RSA Conference 2015 ended last week with a record 33,000 attendees—the highest in the conference’s history. Judging by the sessions, keynotes, conversations, and booth presentations, it is clear that security is not just a departmental concern but has the attention at all levels of the organization.
The industry collectively feels vulnerable and is outraged by the disruptions caused by damaging cyberattacks and breaches. The usual pitches and promises from vendors were there, but there was also a groundswell of acknowledgement that doing more of the same is not going to be enough. RSA’s CEO Amit Yoran even made this the main theme of this keynote address calling for pervasive visibility and said, “We say we know the perimeter is dead; we say we know the adversary is on the inside, but we don't change our actions."
According to the Identity Theft Resource Center, there were 738 data breaches in 2014 (a 25% increase over the previous year). Not surprisingly, there was a lot of interest among IT leaders and conference attendees in tools that enable them to gain visibility, contain attacks, and remediate them.
I chatted with several attendees and expo visitors about tools and best practices, but the response from one attendee stood out. In response to a question about what stands in the way of better security, this attendee—a security architect at a multinational firm—simply said “clutter.” He said, “Clutter in terms of the number of tools, processes, firewall rules, alerts, and systems was killing his team.” He went on to say, “I am not looking for the proverbial ‘Easy’ button for security, but security could use a strong dose of rethinking and simplification.”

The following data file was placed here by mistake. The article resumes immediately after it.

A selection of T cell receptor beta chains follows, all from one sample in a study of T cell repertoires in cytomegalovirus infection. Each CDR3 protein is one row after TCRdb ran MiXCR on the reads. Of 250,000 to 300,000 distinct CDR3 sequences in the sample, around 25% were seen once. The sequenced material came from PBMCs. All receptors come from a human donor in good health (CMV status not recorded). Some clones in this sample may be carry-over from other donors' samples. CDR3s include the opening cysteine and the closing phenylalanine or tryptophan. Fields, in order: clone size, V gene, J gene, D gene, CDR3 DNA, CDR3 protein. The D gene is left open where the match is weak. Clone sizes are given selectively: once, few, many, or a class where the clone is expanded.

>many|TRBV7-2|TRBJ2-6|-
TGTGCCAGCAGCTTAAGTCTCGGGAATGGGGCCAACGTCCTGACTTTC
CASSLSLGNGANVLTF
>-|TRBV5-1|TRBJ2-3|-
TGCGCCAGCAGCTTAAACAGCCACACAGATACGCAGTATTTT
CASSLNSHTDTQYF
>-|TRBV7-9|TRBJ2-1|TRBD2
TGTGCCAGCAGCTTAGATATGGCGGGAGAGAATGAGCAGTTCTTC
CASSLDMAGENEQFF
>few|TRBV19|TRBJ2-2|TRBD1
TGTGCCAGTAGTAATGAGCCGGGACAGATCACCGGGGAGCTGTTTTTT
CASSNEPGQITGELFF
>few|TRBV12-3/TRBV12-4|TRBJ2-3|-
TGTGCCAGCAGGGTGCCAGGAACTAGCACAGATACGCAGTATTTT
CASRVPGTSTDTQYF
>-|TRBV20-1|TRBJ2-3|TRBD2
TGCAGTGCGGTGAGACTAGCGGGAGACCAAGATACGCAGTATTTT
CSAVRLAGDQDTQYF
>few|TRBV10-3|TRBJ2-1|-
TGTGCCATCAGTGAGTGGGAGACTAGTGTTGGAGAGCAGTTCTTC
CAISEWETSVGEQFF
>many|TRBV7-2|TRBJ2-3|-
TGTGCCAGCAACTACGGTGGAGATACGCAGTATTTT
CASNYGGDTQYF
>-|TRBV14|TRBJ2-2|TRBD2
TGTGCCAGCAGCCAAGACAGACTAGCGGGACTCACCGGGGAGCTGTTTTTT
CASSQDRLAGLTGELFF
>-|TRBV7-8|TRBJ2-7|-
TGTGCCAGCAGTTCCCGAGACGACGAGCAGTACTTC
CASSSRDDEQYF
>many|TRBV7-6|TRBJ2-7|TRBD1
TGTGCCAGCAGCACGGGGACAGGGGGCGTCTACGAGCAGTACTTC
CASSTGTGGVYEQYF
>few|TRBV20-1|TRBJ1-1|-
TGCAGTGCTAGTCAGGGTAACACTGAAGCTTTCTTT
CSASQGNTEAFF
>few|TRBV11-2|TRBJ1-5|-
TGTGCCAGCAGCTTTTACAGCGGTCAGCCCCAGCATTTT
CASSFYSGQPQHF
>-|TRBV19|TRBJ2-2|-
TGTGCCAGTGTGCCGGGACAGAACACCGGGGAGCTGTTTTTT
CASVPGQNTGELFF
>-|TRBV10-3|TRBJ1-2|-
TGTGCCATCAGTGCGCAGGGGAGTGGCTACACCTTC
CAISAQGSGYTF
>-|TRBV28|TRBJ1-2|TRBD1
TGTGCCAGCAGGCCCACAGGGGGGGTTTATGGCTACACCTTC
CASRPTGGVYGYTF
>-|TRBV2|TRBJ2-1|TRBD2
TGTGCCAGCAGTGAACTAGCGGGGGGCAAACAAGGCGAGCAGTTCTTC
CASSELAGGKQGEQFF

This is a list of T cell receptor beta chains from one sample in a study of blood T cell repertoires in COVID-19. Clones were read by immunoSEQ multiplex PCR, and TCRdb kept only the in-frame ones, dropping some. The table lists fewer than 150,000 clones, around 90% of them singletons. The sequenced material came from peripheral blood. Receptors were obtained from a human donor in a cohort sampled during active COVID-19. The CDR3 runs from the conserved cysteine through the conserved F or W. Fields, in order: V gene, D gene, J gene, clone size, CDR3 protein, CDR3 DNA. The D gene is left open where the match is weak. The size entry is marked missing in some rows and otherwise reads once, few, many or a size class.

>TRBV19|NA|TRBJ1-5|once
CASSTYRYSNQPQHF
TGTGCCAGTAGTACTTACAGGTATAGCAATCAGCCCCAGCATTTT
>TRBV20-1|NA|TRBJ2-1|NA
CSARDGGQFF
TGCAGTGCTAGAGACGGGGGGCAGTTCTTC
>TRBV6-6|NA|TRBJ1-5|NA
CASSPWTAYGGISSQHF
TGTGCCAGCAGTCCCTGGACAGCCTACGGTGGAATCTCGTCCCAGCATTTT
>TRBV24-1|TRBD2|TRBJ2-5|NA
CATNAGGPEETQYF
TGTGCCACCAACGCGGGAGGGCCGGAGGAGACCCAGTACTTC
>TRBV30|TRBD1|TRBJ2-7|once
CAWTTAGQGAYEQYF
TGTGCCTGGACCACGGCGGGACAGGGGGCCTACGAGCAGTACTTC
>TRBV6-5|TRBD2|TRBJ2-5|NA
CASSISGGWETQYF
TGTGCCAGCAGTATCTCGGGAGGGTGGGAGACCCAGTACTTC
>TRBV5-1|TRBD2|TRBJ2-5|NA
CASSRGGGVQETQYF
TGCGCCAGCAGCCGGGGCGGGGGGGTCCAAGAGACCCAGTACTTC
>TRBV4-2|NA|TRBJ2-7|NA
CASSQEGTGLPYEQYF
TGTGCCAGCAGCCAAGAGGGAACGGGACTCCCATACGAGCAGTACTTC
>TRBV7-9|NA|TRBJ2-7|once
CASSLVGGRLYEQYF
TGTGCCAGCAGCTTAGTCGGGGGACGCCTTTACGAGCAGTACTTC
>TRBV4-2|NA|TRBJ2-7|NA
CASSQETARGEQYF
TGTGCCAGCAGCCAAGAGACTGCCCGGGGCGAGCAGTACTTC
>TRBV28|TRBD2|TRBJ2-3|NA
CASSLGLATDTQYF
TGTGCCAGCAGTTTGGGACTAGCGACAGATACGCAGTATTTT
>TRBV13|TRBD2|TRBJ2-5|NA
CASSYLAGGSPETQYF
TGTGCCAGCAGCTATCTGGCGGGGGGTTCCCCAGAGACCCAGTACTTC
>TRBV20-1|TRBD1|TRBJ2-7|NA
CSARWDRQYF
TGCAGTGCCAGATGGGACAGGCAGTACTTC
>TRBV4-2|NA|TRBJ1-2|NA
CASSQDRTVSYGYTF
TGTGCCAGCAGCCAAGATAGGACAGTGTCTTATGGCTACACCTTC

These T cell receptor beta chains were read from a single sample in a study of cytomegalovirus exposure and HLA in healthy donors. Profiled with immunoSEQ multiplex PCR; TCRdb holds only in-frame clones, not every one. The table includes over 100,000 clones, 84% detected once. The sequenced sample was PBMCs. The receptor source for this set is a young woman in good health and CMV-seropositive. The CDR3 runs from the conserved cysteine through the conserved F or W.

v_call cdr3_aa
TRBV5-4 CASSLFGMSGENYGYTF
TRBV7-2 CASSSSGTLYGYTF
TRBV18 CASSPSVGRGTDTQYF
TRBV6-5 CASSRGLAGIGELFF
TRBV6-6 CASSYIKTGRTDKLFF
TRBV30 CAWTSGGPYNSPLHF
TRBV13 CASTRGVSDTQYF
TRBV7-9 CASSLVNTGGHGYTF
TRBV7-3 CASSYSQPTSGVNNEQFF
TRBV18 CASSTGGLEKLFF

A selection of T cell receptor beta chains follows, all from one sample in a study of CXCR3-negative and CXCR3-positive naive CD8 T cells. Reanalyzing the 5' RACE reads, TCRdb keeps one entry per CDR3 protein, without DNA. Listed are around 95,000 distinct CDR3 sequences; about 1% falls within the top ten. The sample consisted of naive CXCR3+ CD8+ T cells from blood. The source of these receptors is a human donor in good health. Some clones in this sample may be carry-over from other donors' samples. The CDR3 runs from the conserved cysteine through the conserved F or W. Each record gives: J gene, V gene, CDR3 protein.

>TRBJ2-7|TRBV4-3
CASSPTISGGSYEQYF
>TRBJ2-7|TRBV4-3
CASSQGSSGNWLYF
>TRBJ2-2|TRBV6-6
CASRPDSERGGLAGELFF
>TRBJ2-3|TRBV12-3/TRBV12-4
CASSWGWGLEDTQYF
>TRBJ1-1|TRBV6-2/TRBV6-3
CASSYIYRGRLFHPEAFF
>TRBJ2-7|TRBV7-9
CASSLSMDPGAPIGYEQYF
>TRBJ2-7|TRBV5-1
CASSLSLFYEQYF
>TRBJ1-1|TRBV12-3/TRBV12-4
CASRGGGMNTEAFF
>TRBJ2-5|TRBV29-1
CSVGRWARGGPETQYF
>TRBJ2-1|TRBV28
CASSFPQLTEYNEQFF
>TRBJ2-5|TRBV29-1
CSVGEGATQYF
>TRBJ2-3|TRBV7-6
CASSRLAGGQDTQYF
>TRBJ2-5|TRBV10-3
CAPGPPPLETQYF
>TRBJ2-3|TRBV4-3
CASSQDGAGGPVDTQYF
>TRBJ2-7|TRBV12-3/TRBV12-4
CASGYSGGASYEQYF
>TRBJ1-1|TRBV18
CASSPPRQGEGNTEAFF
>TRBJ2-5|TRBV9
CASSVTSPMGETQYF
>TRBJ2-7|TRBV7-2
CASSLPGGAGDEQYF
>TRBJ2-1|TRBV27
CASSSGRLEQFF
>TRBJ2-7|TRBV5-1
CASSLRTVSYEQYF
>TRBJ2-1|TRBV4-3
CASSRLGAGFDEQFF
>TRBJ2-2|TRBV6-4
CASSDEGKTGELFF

Not more of the same
The Illumio booth had massive turnouts for the theater presentations and demo. The audience clearly understood that what they saw wasn’t more of the same. The power of interactive visibility to all data center and cloud workloads and their communications, the ability to isolate threats with nano-segmentation℠, and to simply drag and drop compromised servers to quarantine attacks for further analysis was a top draw for security professionals.
At least in one corner of the Moscone North Expo hall attendees started small, but went back with big ideas.